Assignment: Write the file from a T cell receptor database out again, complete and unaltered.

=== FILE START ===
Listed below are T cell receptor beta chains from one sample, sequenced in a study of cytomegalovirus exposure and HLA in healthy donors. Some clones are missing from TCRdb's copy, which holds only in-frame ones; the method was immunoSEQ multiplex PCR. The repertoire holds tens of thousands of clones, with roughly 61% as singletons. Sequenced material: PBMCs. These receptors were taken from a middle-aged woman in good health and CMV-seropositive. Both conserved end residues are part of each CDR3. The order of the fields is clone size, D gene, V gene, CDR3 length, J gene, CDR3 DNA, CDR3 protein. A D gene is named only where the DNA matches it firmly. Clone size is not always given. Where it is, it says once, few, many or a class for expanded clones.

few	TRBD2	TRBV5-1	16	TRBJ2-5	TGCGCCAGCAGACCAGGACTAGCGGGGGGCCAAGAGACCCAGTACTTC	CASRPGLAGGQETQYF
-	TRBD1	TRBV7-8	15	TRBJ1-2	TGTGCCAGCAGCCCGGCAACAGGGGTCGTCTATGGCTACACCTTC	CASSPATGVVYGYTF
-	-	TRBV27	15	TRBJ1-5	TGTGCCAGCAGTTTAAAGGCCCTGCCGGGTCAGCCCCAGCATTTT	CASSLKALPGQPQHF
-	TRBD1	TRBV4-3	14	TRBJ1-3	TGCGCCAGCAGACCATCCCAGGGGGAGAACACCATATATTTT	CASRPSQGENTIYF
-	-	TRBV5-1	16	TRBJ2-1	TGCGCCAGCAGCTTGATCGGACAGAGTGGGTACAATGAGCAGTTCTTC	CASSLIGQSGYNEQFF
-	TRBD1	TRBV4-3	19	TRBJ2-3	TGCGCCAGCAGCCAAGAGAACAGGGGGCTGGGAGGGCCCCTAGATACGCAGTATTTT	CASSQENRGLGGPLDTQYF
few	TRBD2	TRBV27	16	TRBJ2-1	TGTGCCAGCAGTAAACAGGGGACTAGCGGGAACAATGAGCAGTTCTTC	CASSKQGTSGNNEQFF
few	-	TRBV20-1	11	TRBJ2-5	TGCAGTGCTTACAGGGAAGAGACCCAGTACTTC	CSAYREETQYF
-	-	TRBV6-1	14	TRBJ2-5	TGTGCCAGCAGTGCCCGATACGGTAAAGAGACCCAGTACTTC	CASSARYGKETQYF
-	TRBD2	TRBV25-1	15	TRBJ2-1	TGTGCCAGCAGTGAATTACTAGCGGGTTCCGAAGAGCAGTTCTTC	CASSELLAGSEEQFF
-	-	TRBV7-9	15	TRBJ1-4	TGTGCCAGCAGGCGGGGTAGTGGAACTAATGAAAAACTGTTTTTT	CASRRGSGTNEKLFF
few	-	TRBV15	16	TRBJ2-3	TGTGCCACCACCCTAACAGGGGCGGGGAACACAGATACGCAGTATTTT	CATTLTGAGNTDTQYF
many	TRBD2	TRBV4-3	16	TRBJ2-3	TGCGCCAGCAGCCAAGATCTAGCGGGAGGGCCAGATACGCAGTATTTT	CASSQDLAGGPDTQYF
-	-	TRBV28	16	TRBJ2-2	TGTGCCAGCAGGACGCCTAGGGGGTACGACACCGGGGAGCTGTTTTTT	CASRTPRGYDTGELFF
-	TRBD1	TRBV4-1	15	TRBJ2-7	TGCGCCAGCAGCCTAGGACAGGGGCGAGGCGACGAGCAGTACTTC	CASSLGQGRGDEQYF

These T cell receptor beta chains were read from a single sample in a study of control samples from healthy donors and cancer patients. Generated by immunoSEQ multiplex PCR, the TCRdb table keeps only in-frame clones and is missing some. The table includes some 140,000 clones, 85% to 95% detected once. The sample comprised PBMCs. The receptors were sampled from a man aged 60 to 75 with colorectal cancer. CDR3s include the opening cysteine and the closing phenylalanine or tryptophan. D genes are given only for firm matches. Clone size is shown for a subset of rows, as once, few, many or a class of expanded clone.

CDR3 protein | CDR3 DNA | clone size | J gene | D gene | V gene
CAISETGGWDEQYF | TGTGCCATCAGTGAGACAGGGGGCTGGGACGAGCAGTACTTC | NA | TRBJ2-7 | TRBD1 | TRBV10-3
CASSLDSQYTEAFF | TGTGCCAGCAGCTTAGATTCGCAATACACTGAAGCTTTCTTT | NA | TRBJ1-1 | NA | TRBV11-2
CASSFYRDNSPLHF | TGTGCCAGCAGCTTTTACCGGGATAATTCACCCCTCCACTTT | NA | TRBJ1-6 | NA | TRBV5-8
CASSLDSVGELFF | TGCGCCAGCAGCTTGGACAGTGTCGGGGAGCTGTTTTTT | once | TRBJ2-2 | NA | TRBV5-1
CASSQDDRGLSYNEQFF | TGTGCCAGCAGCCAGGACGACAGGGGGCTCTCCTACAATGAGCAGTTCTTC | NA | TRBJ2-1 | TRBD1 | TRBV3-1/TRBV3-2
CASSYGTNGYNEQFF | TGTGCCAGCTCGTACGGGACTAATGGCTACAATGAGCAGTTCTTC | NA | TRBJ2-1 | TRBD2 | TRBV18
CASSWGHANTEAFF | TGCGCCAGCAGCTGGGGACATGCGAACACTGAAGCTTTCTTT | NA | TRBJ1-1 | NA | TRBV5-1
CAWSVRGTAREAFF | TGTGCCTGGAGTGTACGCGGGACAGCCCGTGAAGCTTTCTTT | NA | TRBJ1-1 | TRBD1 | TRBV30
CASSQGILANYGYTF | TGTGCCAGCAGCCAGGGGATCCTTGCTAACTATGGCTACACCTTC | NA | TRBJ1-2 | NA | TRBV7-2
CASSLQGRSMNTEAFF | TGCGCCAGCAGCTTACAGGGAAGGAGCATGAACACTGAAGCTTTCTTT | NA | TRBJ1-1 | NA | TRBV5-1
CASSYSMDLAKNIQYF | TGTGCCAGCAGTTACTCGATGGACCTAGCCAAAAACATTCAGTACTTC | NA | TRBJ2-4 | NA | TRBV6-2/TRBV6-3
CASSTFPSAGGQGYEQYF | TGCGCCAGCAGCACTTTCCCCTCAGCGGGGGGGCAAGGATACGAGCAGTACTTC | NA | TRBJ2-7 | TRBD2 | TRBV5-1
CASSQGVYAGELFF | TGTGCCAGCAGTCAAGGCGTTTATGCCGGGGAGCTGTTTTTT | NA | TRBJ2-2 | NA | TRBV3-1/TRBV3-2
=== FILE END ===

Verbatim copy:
Listed below are T cell receptor beta chains from one sample, sequenced in a study of cytomegalovirus exposure and HLA in healthy donors. Some clones are missing from TCRdb's copy, which holds only in-frame ones; the method was immunoSEQ multiplex PCR. The repertoire holds tens of thousands of clones, with roughly 61% as singletons. Sequenced material: PBMCs. These receptors were taken from a middle-aged woman in good health and CMV-seropositive. Both conserved end residues are part of each CDR3. The order of the fields is clone size, D gene, V gene, CDR3 length, J gene, CDR3 DNA, CDR3 protein. A D gene is named only where the DNA matches it firmly. Clone size is not always given. Where it is, it says once, few, many or a class for expanded clones.

few	TRBD2	TRBV5-1	16	TRBJ2-5	TGCGCCAGCAGACCAGGACTAGCGGGGGGCCAAGAGACCCAGTACTTC	CASRPGLAGGQETQYF
-	TRBD1	TRBV7-8	15	TRBJ1-2	TGTGCCAGCAGCCCGGCAACAGGGGTCGTCTATGGCTACACCTTC	CASSPATGVVYGYTF
-	-	TRBV27	15	TRBJ1-5	TGTGCCAGCAGTTTAAAGGCCCTGCCGGGTCAGCCCCAGCATTTT	CASSLKALPGQPQHF
-	TRBD1	TRBV4-3	14	TRBJ1-3	TGCGCCAGCAGACCATCCCAGGGGGAGAACACCATATATTTT	CASRPSQGENTIYF
-	-	TRBV5-1	16	TRBJ2-1	TGCGCCAGCAGCTTGATCGGACAGAGTGGGTACAATGAGCAGTTCTTC	CASSLIGQSGYNEQFF
-	TRBD1	TRBV4-3	19	TRBJ2-3	TGCGCCAGCAGCCAAGAGAACAGGGGGCTGGGAGGGCCCCTAGATACGCAGTATTTT	CASSQENRGLGGPLDTQYF
few	TRBD2	TRBV27	16	TRBJ2-1	TGTGCCAGCAGTAAACAGGGGACTAGCGGGAACAATGAGCAGTTCTTC	CASSKQGTSGNNEQFF
few	-	TRBV20-1	11	TRBJ2-5	TGCAGTGCTTACAGGGAAGAGACCCAGTACTTC	CSAYREETQYF
-	-	TRBV6-1	14	TRBJ2-5	TGTGCCAGCAGTGCCCGATACGGTAAAGAGACCCAGTACTTC	CASSARYGKETQYF
-	TRBD2	TRBV25-1	15	TRBJ2-1	TGTGCCAGCAGTGAATTACTAGCGGGTTCCGAAGAGCAGTTCTTC	CASSELLAGSEEQFF
-	-	TRBV7-9	15	TRBJ1-4	TGTGCCAGCAGGCGGGGTAGTGGAACTAATGAAAAACTGTTTTTT	CASRRGSGTNEKLFF
few	-	TRBV15	16	TRBJ2-3	TGTGCCACCACCCTAACAGGGGCGGGGAACACAGATACGCAGTATTTT	CATTLTGAGNTDTQYF
many	TRBD2	TRBV4-3	16	TRBJ2-3	TGCGCCAGCAGCCAAGATCTAGCGGGAGGGCCAGATACGCAGTATTTT	CASSQDLAGGPDTQYF
-	-	TRBV28	16	TRBJ2-2	TGTGCCAGCAGGACGCCTAGGGGGTACGACACCGGGGAGCTGTTTTTT	CASRTPRGYDTGELFF
-	TRBD1	TRBV4-1	15	TRBJ2-7	TGCGCCAGCAGCCTAGGACAGGGGCGAGGCGACGAGCAGTACTTC	CASSLGQGRGDEQYF

These T cell receptor beta chains were read from a single sample in a study of control samples from healthy donors and cancer patients. Generated by immunoSEQ multiplex PCR, the TCRdb table keeps only in-frame clones and is missing some. The table includes some 140,000 clones, 85% to 95% detected once. The sample comprised PBMCs. The receptors were sampled from a man aged 60 to 75 with colorectal cancer. CDR3s include the opening cysteine and the closing phenylalanine or tryptophan. D genes are given only for firm matches. Clone size is shown for a subset of rows, as once, few, many or a class of expanded clone.

CDR3 protein | CDR3 DNA | clone size | J gene | D gene | V gene
CAISETGGWDEQYF | TGTGCCATCAGTGAGACAGGGGGCTGGGACGAGCAGTACTTC | NA | TRBJ2-7 | TRBD1 | TRBV10-3
CASSLDSQYTEAFF | TGTGCCAGCAGCTTAGATTCGCAATACACTGAAGCTTTCTTT | NA | TRBJ1-1 | NA | TRBV11-2
CASSFYRDNSPLHF | TGTGCCAGCAGCTTTTACCGGGATAATTCACCCCTCCACTTT | NA | TRBJ1-6 | NA | TRBV5-8
CASSLDSVGELFF | TGCGCCAGCAGCTTGGACAGTGTCGGGGAGCTGTTTTTT | once | TRBJ2-2 | NA | TRBV5-1
CASSQDDRGLSYNEQFF | TGTGCCAGCAGCCAGGACGACAGGGGGCTCTCCTACAATGAGCAGTTCTTC | NA | TRBJ2-1 | TRBD1 | TRBV3-1/TRBV3-2
CASSYGTNGYNEQFF | TGTGCCAGCTCGTACGGGACTAATGGCTACAATGAGCAGTTCTTC | NA | TRBJ2-1 | TRBD2 | TRBV18
CASSWGHANTEAFF | TGCGCCAGCAGCTGGGGACATGCGAACACTGAAGCTTTCTTT | NA | TRBJ1-1 | NA | TRBV5-1
CAWSVRGTAREAFF | TGTGCCTGGAGTGTACGCGGGACAGCCCGTGAAGCTTTCTTT | NA | TRBJ1-1 | TRBD1 | TRBV30
CASSQGILANYGYTF | TGTGCCAGCAGCCAGGGGATCCTTGCTAACTATGGCTACACCTTC | NA | TRBJ1-2 | NA | TRBV7-2
CASSLQGRSMNTEAFF | TGCGCCAGCAGCTTACAGGGAAGGAGCATGAACACTGAAGCTTTCTTT | NA | TRBJ1-1 | NA | TRBV5-1
CASSYSMDLAKNIQYF | TGTGCCAGCAGTTACTCGATGGACCTAGCCAAAAACATTCAGTACTTC | NA | TRBJ2-4 | NA | TRBV6-2/TRBV6-3
CASSTFPSAGGQGYEQYF | TGCGCCAGCAGCACTTTCCCCTCAGCGGGGGGGCAAGGATACGAGCAGTACTTC | NA | TRBJ2-7 | TRBD2 | TRBV5-1
CASSQGVYAGELFF | TGTGCCAGCAGTCAAGGCGTTTATGCCGGGGAGCTGTTTTTT | NA | TRBJ2-2 | NA | TRBV3-1/TRBV3-2